Thomson’s Gazelle, Nairobi National Park, Kenya; late 1970s.

The smallest of the open plains antelopes.  It survives in an ecosystem that also contains Lion, Cheetah, Spotted Hyaena and Hunting Dog.

OM-1 with 400mm Vivitar; Agfa CT18 colour slide, rated at 64 ISO; converted to mono with Silver Efex Pro.

About Adrian Lewis
Photographer working in monochrome, colour and combinations of the two - with a great liking for all sorts of images, including Minimalism, landscapes, abstracts, soft colour, people, movement, nature - I like to be adventurous in my photography, trying new ideas and working in many genres. And I'm fond of Full English Breakfasts and Duvel golden ale, though not necessarily together.


  1. Meanderer says:

    Such a beautiful creature. How wonderful to have been up close to it.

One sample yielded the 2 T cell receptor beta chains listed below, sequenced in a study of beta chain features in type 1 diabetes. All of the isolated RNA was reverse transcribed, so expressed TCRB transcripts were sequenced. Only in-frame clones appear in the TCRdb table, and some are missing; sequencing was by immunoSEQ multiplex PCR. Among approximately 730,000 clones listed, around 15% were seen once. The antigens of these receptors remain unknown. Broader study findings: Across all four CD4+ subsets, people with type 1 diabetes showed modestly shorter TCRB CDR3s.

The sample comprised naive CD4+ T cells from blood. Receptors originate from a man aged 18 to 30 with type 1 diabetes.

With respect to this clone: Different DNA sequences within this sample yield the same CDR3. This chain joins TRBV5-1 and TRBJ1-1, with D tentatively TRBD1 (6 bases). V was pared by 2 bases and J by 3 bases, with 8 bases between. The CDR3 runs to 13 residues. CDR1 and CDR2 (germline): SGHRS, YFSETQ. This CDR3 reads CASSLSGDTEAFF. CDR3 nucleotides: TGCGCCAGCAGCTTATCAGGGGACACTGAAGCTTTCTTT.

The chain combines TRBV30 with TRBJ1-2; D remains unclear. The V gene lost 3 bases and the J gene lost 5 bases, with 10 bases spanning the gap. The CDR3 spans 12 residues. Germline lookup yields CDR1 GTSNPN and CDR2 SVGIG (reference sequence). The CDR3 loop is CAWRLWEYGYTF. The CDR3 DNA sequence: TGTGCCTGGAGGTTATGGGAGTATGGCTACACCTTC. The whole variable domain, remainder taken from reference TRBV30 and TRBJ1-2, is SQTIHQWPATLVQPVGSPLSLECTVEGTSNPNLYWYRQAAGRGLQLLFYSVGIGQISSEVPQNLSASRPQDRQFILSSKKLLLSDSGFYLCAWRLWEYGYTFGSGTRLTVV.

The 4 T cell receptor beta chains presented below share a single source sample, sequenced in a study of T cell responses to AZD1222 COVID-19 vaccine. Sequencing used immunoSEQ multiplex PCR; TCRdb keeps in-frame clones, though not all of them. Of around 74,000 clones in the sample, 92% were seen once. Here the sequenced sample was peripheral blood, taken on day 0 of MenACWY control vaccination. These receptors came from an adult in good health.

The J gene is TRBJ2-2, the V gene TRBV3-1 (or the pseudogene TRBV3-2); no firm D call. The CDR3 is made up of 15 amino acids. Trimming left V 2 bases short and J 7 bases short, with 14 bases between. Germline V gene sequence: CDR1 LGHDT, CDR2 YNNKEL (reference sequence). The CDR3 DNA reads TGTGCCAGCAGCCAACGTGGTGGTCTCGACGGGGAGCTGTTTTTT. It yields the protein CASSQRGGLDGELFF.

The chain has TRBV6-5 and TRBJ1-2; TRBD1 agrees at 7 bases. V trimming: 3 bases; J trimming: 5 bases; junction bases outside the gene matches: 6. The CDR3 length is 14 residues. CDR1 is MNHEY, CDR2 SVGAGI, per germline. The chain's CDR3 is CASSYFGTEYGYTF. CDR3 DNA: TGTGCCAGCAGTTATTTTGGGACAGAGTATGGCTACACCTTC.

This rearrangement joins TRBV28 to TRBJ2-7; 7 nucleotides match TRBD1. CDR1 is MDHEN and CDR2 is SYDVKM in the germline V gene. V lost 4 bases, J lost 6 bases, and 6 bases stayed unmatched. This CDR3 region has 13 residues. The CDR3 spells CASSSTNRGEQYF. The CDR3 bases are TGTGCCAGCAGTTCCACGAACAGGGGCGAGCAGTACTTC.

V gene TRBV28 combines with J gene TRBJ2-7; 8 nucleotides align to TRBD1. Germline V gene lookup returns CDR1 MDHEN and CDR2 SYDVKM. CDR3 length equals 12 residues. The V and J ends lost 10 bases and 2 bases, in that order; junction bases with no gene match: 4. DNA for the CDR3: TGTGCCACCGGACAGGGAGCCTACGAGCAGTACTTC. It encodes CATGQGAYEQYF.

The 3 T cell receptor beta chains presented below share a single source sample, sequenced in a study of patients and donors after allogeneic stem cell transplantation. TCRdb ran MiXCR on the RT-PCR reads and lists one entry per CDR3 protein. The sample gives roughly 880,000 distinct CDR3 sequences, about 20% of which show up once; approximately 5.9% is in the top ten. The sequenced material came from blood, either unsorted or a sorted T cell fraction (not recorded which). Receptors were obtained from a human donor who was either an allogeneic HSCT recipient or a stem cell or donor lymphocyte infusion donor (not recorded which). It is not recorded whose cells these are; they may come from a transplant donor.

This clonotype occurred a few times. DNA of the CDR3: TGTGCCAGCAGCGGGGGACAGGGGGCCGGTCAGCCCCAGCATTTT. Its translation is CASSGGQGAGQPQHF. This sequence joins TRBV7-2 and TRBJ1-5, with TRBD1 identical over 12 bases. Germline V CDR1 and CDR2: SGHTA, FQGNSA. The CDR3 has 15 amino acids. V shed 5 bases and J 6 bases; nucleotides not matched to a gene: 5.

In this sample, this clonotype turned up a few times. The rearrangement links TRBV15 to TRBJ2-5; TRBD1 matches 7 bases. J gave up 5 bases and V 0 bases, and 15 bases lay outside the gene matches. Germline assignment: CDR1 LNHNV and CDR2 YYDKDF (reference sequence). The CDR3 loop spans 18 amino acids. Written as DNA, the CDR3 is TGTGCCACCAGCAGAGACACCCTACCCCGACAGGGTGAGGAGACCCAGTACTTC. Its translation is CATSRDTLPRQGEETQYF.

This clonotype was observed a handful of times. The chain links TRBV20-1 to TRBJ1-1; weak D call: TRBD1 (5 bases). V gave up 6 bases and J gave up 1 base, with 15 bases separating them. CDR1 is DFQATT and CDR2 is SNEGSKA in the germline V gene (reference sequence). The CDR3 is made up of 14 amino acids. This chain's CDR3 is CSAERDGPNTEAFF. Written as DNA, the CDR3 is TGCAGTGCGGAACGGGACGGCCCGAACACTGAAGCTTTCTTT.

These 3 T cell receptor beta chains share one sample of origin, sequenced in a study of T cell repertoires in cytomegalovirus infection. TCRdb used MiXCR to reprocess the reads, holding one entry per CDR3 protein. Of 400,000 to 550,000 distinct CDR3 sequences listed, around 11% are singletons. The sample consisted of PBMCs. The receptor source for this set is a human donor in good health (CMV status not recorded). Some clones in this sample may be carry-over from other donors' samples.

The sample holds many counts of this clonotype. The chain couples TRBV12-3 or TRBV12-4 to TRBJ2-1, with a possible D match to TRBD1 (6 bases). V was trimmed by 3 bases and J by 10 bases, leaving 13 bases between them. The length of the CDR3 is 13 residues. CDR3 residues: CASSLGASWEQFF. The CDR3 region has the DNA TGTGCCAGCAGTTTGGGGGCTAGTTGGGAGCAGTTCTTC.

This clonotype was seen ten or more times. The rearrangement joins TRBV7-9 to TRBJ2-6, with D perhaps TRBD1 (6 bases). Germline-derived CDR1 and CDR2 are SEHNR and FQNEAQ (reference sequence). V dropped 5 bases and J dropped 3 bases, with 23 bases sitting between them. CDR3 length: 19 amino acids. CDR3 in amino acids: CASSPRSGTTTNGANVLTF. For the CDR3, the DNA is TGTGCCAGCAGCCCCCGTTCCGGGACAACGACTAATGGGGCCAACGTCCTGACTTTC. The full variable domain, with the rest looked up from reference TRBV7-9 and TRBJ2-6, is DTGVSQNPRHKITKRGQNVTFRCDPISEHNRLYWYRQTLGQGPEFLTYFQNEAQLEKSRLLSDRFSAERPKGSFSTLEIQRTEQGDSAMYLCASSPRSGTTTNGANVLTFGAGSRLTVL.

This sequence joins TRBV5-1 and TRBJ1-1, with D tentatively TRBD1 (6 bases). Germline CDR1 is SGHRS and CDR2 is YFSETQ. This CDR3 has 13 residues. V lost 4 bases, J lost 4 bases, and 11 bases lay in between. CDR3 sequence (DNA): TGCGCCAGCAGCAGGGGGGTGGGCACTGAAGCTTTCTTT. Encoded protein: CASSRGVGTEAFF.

2. Helen Cherry says:

    It must have been so awesome to see such creatures in their natural habitat 🙂


    • Adrian Lewis says:

      Yes, it was, although over time it became a part of normal life, of the normal, natural landscape. But I always felt a vast fondness for elephants, and I always loved gazing deeply into the cold, amber eyes of the Big Cats. And then, being a geologist, there was the sad but truly exciting thought that I was witnessing the last remnants of the great mammal faunas of the Pleistocene and earlier ages. I was of course primarily a birder in those days, but it was impossible not to be thrilled and impressed by the large beasts all around.


  3. LensScaper says:

    A classic shot, Adrian.


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